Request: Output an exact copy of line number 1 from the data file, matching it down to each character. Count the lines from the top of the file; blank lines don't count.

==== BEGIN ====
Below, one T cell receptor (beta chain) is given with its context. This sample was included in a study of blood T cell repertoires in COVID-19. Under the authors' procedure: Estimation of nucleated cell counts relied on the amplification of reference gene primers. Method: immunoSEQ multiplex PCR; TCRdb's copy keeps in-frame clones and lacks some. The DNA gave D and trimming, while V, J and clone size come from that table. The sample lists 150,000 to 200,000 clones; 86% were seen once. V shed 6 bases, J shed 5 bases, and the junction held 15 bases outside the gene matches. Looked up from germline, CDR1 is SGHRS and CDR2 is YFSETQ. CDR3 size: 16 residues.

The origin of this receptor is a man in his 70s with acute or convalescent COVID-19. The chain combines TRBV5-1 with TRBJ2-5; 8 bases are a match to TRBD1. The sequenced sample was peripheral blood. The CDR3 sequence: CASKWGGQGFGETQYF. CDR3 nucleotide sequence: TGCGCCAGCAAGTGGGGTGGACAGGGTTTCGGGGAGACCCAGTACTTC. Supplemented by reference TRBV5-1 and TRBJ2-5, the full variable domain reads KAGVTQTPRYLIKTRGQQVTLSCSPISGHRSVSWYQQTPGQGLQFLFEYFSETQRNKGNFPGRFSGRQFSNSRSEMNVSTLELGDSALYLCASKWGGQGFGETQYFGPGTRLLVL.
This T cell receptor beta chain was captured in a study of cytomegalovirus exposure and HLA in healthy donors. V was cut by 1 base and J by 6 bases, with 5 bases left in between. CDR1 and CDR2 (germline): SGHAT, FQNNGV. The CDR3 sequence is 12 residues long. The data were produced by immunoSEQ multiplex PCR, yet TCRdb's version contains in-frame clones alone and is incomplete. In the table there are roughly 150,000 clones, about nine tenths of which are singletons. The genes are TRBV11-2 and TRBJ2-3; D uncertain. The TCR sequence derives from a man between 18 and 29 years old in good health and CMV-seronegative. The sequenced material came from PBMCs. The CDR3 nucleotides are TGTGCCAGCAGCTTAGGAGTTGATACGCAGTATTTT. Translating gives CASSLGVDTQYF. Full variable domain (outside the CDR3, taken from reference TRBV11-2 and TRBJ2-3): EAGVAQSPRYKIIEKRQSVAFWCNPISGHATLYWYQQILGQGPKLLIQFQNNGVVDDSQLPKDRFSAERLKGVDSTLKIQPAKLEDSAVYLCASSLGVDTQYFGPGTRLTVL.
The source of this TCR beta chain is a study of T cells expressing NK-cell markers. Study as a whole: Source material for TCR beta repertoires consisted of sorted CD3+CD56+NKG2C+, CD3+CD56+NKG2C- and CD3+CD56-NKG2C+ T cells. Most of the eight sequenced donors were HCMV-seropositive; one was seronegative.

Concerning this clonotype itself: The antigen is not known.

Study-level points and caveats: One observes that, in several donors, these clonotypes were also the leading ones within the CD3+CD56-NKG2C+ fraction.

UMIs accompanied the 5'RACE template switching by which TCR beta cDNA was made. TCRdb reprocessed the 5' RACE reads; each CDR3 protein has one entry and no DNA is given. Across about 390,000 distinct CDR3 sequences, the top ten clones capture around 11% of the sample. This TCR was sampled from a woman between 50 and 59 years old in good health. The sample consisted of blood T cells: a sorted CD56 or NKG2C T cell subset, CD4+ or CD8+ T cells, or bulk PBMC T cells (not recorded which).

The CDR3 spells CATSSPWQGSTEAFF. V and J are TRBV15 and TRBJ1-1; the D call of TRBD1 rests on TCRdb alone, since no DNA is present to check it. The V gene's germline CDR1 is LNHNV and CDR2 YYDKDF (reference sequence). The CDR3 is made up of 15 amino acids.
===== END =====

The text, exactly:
Below, one T cell receptor (beta chain) is given with its context. This sample was included in a study of blood T cell repertoires in COVID-19. Under the authors' procedure: Estimation of nucleated cell counts relied on the amplification of reference gene primers. Method: immunoSEQ multiplex PCR; TCRdb's copy keeps in-frame clones and lacks some. The DNA gave D and trimming, while V, J and clone size come from that table. The sample lists 150,000 to 200,000 clones; 86% were seen once. V shed 6 bases, J shed 5 bases, and the junction held 15 bases outside the gene matches. Looked up from germline, CDR1 is SGHRS and CDR2 is YFSETQ. CDR3 size: 16 residues.